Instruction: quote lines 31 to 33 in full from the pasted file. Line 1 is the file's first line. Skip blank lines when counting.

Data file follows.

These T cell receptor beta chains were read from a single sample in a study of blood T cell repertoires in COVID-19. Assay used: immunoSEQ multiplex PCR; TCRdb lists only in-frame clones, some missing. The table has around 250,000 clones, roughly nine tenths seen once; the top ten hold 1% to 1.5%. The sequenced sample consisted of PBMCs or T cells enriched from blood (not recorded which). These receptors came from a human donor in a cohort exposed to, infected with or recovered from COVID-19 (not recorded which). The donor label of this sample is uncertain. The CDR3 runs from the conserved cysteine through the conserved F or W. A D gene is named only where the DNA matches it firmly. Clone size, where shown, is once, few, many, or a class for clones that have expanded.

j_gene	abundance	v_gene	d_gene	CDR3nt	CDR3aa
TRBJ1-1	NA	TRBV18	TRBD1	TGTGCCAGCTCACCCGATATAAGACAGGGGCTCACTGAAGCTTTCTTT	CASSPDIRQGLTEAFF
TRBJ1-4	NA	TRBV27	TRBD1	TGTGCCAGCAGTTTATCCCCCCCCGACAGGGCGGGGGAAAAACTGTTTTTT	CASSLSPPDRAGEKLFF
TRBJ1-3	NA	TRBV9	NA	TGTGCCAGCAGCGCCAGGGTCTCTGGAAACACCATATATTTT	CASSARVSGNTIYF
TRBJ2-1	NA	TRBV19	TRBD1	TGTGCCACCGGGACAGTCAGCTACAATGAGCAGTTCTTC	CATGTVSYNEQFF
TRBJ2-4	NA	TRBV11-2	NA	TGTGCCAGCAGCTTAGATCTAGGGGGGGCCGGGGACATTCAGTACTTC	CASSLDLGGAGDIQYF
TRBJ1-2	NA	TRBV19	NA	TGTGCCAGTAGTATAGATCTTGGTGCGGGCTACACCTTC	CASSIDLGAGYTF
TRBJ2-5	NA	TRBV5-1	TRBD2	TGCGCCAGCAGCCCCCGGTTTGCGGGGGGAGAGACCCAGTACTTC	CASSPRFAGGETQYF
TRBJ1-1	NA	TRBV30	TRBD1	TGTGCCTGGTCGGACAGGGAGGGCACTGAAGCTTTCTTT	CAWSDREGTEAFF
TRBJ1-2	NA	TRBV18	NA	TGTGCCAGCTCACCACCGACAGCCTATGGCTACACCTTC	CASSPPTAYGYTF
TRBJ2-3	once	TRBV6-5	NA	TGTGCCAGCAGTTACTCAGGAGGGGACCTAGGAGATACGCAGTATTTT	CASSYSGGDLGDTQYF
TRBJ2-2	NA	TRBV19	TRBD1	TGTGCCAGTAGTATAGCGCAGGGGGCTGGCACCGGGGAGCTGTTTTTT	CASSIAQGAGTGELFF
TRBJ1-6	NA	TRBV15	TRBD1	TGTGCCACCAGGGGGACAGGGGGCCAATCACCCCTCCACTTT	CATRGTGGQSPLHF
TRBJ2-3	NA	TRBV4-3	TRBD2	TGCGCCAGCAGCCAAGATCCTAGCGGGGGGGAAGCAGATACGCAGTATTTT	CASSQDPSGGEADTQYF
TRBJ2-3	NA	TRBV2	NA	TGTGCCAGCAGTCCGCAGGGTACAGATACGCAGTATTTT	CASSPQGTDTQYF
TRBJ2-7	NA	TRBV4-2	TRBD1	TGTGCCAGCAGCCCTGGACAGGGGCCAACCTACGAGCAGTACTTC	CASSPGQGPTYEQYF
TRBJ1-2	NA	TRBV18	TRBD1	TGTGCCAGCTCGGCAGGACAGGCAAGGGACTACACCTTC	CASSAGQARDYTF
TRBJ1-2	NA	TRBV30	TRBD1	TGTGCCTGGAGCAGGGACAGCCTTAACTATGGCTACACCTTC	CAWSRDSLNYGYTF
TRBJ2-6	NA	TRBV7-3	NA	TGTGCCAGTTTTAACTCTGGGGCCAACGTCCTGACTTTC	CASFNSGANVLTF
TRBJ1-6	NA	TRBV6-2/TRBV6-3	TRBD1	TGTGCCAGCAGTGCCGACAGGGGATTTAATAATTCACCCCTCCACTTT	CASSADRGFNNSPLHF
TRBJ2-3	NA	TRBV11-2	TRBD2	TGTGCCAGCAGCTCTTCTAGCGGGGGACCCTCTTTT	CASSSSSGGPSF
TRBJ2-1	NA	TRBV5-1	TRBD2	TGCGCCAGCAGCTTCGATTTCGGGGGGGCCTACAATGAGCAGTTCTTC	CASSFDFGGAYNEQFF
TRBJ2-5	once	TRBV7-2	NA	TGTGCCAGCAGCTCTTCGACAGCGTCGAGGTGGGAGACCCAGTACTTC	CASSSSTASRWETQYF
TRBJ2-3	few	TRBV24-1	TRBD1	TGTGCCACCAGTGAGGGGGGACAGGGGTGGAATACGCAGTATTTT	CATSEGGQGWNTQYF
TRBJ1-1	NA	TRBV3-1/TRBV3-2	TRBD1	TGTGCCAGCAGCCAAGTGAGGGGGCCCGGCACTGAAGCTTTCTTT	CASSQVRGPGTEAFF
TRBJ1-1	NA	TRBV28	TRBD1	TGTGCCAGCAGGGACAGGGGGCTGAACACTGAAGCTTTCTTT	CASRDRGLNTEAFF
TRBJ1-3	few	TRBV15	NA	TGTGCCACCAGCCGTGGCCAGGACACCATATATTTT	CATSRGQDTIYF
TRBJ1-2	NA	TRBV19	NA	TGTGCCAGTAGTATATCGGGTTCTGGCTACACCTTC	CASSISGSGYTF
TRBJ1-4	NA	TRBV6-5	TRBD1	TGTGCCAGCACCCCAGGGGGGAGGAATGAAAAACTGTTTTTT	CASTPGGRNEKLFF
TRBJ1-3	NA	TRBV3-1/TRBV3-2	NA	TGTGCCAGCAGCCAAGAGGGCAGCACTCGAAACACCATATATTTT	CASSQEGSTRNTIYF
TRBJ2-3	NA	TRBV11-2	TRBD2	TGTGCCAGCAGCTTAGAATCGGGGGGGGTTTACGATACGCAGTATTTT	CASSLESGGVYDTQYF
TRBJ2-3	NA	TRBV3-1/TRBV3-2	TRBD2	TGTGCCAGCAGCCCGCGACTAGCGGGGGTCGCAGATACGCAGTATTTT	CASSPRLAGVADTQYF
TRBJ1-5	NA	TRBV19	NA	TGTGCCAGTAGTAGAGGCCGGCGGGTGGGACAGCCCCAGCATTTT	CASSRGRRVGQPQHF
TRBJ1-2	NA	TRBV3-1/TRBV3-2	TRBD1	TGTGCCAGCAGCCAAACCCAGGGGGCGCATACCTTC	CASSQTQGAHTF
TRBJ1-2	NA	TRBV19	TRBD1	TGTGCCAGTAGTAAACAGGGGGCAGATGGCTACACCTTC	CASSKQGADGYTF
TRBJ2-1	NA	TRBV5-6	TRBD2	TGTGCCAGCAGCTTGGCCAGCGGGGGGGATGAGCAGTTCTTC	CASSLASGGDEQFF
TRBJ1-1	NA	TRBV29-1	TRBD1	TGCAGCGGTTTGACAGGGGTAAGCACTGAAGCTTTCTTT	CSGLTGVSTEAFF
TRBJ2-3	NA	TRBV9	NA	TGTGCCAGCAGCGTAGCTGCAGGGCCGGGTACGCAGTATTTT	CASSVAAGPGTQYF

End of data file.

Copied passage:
TRBJ1-3	NA	TRBV3-1/TRBV3-2	NA	TGTGCCAGCAGCCAAGAGGGCAGCACTCGAAACACCATATATTTT	CASSQEGSTRNTIYF
TRBJ2-3	NA	TRBV11-2	TRBD2	TGTGCCAGCAGCTTAGAATCGGGGGGGGTTTACGATACGCAGTATTTT	CASSLESGGVYDTQYF
TRBJ2-3	NA	TRBV3-1/TRBV3-2	TRBD2	TGTGCCAGCAGCCCGCGACTAGCGGGGGTCGCAGATACGCAGTATTTT	CASSPRLAGVADTQYF